Thanks, Andrew! Yes, Fincher is enormously gifted and I can honestly say I don’t think he’s ever missed with any of his films. I admire how he refuses to be any one thing as a storyteller.

  • mummbles August 29, 2013, 8:25 am

    Loving these older movies that should have got more praise reviews. Zodiac was by far my favorite movie of 2007. Well directed and acted, this one should not be missed by fans of cinema.

    • Sean August 29, 2013, 1:13 pm

      I couldn’t agree more, mummbles. It’s re-watchability (is that a word?) is off the charts, too.

  • Adam August 29, 2013, 10:52 am

    welcome aboard Sean.

    • Sean August 29, 2013, 1:13 pm

      Thanks, Adam! I love the site. It’s great to be here!

  • Chip Lary August 29, 2013, 12:04 pm

    Well, I’m the opposite of you in that I couldn’t care less what the name of the director is. Give me a great story and I’m almost always going to like the movie.

    Having said that, I like Zodiac, perhaps not to the extent of calling it the best film Fincher has done, but to the extent that it told its story effectively. It helped that I knew little about the Zodiac killer before I saw the film.

  • Sean August 29, 2013, 1:19 pm

    Hi Chip. I think we are saying more or less the same thing in that we are both drawn to stories, not individual entities (be it actor or director) or concepts. The Zodiac story is a fascinating one and the fact Fincher could find so many other stories within the mystery (a guy throwing away his marriage; bureaucratic incompetence; journalistic and law enforcement ethics) only made it better. Great to hear from you!

  • Thomas August 29, 2013, 9:26 pm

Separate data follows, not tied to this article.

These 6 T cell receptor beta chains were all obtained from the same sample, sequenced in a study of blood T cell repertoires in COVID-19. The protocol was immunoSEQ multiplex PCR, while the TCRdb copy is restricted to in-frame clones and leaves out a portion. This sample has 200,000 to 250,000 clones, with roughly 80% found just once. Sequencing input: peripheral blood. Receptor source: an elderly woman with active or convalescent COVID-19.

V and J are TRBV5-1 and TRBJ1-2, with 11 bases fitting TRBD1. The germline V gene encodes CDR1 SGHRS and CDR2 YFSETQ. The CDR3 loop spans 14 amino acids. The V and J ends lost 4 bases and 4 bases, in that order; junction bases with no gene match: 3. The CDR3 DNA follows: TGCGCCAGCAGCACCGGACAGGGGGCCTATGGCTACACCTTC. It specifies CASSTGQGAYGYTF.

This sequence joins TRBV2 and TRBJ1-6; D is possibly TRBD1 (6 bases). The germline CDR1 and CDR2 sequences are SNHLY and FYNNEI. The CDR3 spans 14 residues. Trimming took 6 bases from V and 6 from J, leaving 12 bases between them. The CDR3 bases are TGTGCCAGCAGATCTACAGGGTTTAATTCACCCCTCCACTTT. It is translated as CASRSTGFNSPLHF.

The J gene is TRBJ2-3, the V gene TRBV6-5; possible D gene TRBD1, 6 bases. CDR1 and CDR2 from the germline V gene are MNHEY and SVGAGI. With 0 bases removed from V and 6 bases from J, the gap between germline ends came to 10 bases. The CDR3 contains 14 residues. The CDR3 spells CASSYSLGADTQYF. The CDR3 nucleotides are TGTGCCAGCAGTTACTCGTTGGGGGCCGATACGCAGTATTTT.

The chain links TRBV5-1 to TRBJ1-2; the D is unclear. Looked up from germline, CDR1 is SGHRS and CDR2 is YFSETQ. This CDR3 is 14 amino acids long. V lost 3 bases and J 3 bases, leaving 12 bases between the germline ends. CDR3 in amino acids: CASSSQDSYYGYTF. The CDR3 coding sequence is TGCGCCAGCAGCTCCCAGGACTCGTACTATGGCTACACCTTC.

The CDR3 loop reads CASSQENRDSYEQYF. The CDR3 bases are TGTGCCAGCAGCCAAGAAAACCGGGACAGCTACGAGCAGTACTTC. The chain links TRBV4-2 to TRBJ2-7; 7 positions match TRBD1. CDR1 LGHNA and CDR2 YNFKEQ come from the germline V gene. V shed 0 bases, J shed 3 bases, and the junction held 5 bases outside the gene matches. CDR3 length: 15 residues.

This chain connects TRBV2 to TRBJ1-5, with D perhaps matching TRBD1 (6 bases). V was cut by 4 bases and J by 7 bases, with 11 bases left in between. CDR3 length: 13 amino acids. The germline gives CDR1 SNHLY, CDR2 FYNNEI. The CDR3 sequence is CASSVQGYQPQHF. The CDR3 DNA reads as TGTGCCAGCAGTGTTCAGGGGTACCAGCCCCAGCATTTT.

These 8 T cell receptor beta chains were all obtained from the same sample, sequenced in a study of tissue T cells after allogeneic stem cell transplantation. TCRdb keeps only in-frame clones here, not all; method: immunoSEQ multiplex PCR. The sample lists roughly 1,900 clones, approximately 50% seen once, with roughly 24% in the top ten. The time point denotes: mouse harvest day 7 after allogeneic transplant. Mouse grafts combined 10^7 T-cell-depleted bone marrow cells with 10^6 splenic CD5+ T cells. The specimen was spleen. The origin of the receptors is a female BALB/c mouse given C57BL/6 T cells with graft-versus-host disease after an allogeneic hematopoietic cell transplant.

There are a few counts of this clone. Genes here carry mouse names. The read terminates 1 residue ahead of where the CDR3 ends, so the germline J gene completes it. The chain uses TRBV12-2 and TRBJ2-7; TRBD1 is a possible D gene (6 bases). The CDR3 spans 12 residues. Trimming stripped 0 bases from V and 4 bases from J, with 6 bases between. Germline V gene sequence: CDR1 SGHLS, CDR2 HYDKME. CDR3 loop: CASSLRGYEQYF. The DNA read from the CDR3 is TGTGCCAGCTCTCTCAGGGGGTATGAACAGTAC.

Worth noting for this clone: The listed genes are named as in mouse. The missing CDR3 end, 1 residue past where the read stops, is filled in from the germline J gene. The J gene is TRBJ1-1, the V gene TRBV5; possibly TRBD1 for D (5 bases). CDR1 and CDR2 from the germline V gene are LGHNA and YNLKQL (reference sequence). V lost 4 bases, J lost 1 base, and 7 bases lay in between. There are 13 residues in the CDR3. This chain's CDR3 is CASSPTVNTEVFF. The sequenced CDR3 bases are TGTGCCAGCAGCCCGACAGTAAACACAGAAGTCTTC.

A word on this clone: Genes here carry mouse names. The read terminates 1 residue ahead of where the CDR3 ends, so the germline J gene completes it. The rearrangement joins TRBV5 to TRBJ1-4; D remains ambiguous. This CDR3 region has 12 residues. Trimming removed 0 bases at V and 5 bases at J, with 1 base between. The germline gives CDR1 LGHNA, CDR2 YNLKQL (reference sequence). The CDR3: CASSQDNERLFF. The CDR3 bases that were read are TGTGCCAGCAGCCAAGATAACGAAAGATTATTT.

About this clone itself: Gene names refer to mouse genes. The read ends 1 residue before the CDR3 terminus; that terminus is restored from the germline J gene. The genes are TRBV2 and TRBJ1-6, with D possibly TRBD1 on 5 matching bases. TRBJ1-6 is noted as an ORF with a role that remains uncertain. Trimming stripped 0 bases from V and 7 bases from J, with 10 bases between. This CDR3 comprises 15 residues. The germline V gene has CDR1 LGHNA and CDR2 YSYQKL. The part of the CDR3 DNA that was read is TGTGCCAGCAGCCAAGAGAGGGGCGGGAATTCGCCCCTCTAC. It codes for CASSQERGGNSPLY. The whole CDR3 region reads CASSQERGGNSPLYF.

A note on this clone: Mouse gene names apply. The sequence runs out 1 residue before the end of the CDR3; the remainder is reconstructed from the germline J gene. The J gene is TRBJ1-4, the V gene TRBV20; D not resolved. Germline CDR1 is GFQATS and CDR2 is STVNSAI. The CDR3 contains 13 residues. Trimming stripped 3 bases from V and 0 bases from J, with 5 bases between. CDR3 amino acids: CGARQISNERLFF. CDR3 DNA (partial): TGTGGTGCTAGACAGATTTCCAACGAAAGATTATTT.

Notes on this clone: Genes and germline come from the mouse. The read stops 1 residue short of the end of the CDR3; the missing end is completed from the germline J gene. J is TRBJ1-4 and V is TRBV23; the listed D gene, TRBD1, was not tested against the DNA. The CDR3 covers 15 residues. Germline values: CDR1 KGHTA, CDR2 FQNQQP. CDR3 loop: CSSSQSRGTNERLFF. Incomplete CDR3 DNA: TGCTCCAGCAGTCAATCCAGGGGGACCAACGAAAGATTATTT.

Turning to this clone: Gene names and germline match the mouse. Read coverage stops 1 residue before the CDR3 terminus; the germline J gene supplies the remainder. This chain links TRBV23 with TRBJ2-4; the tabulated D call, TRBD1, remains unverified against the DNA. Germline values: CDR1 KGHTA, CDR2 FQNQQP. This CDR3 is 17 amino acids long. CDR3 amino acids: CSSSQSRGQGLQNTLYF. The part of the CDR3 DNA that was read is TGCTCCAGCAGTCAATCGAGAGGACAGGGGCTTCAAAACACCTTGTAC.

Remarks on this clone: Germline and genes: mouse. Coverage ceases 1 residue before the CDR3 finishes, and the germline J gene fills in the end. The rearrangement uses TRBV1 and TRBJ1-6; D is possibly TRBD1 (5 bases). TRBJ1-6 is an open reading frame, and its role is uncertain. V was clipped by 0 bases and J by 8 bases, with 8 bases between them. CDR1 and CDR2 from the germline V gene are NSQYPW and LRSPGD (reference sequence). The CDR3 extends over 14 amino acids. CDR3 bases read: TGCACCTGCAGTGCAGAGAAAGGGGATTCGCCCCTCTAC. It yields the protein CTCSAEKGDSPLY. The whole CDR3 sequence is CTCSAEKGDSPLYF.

I rather disliked the film when it came out (fabulous photography and production design, script too chatty, to sum up my original assessment), upon watching it again last year I revised that opinion, however, it grows on you (on me at least) and I could imagine that it will become one of those classics that stick around for quite a while. After reading your review I actually feel like watching it again… http://thomas4cinema.com/2012/04/20/zodiac-david-fincher-2007/

    • Sean August 30, 2013, 6:56 am

      Agreed, Thomas. For whatever reason (and sometimes these things can be hard to define), it’s the type of movie a person can watch again and again after not necessarily blowing the viewer away the first time.

  • Dan O. August 29, 2013, 9:31 pm

    Long, but never feels like it because Fincher’s direction just never lets up. Which is even more impressing, considering we all know what the ending is, yet, the mystery still lies. Nice review.

    • Sean August 30, 2013, 7:03 am

      Excellent point about Fincher retaining mystery even though we know the nuts and bolts of the story. I credit the framing device of the lone survivor getting shot as a kid at the beginning and then emerging as an adult (By the actor who plays the leader of the McPoyle Clan, no less! Sorry, that was an unnecessary It’s Always Sunny in Philadelphia reference.) to indentify Zodiac but not that convincingly, which makes the viewer both wonder if Graysmith is correct and reinforce, yet again, the total cluster that was that investigation.

  • Nick August 29, 2013, 11:56 pm

    Zodiac is Fincher’s masterpiece. That is all.

    • Sean August 30, 2013, 7:04 am

      Agreed, Nick. He’s actually had a lot of masterpieces but I think Zodiac was his best by a hair over Social Network.

  • Movie Review World August 30, 2013, 2:47 am

    Excellent review Sean. I caught this film for the second time only a few months ago and I must say, this film represents a director at the top of his game. I love the almost detached feeling it presents throughout, never forcing the audience to feel a certain way or manipulate the viewers emotions. Each murder case as well as the murders themselves are presented as like a report which is of-course a brave move for a film maker but ultimately shows how strong his vision was. An outstanding film in every sense of the word.

    • Sean August 30, 2013, 7:08 am

      Thank you for the kind words! I couldn’t agree more about Fincher’s work here. He obviously seemed to anticipate what people would think about the man who directed Seven taking on another serial killer movie, albeit factual in this case, and decided to go against people’s pre-conceived notions of how it would come out.

  • Evan Crean August 30, 2013, 4:42 am